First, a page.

If you riffle past
the Alous and just beyond the Boyers in The Baseball Encyclopedia, pausing
before the Conigliaros and the DiMaggios, you'll find a major league baseball
family almost as big as any of them, the two sets of Boyle brothers: Jack and
Eddie and their nephews Buzz and Jim. Of those Cincinnatians, Jimmie Boyle had
the shortest professional career--indeed, the shortest possible professional
career--playing a single inning of a single game for the New York Giants at the
Polo Grounds 80 years ago this summer.
And while more
than 900 men have appeared in one--and only one--game in the majors, Boyle did
so without ever setting foot in the minors. "Not on the way up," says
his son, Patrick, "and not on the way down."
extraordinary trick, like painting one fresco on the Sistine ceiling without a
ladder, but Jimmie Boyle remains an elusive figure, a less-celebrated version
of Moonlight Graham, who made one appearance for the same Giants--and the same
manager, John McGraw--in 1905.
global fame when Burt Lancaster played him in Field of Dreams. Boyle was
fleetingly famous after graduating from Xavier in 1926, when he promptly joined
the Giants for $250 a month, his every workout breathlessly chronicled in The
New York Times, in which Boyle shared the sports pages with Ty Cobb and Babe
Ruth, Bobby Jones and Bill Tilden.
There were 40,000
fans at the Polo Grounds on June 20, 1926, to see the Giants host the Pirates.
Before the top of the ninth, with the home team down 8--0 and Sunday-afternoon
shadows playing across the field, McGraw removed catcher Paul Florence. As the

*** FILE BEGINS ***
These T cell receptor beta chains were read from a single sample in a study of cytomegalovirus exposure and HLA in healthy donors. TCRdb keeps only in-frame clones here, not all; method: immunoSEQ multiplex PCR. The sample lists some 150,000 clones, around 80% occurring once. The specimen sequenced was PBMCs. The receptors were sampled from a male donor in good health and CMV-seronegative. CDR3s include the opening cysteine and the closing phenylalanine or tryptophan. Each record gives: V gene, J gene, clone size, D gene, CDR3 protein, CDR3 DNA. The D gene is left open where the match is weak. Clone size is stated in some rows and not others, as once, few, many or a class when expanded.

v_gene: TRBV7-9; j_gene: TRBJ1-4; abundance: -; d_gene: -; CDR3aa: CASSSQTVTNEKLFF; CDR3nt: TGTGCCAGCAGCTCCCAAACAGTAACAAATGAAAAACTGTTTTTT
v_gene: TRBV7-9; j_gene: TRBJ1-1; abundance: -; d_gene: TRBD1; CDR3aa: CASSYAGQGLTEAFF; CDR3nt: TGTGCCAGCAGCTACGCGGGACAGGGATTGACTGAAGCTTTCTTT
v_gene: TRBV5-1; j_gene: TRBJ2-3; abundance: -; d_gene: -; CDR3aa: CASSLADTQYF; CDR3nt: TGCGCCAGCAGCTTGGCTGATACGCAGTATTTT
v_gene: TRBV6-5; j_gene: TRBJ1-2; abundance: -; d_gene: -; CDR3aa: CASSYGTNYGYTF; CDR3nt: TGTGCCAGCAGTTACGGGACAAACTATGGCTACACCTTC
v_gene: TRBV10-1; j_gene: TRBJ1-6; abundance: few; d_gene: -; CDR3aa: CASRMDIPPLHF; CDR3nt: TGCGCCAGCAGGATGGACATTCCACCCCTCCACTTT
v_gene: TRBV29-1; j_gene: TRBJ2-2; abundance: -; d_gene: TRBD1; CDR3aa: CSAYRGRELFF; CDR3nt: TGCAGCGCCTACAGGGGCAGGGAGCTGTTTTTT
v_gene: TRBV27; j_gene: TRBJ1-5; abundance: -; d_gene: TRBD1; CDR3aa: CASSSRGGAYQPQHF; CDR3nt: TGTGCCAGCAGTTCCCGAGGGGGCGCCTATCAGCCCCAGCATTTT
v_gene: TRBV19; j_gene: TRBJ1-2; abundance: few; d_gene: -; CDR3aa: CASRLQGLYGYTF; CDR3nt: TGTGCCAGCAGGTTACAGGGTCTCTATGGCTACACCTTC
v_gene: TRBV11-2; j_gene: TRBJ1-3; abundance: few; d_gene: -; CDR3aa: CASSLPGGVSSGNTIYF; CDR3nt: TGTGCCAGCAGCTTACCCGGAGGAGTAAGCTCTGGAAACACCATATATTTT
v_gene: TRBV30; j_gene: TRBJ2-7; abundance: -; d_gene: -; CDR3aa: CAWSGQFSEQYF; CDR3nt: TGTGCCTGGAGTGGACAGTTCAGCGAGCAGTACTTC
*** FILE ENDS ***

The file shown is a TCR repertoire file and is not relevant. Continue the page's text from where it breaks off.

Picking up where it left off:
Times reported the next day, " Jim Boyle from Xavier College got behind the
bat." It was after 5 p.m. when Boyle crouched to catch Chick Davies, a
lefty who would lead the National League in saves that season. The Pirates went
down without a score, and Boyle didn't bat in the bottom of the inning. And yet
that three-out career was less a cup of coffee than a shot of espresso: It
never left his system.
In July, still
moldering on the bench behind Florence, Boyle wrote to his parents from St.
Louis. "To the best mother in all this big world," he began, before
marveling at his good fortune to "realize an ambition that I have harbored
since birth." That ambition was to play in the big leagues. The letter was
signed "James" and dated July 24, 1926. Beneath the date, in impeccable
script, Boyle proudly affixed, " New York Giants."
You can almost see
him in his room, fountain pen in hand. Boyle's roommate on the road was Heinie
Mueller. Twenty-five seasons later, Heinie's nephew Don would break his ankle
sliding into third just before Bobby Thomson hit the Shot Heard Round the World
at those same Polo Grounds.
Patrick, now 65 and retired in Reno, says, "Dad was a typical Cincinnatian.
They go away for two weeks and get homesick. I think he knew he'd be assigned
to the minors the next season, and the minors were not his thing." Jimmie
Boyle wore bespoke suits and buffed his nails. He'd play in the big leagues or
not at all.
A dozen years ago
Patrick bought a ball signed by 25 members of the '26 Giants from a New York
dealer for $1,500. There were six Hall of Famers on that baseball, but Patrick
treasured only one signature: jimmie boyle in a clear, bold hand.
"We get lots
of calls from folks looking for Mel Ott and John McGraw autographs," owner
John Brigandi of Brigandi Coin Co. told Sports Collectors Digest in 1994,
"but this has to be the first one looking for a Jimmie Boyle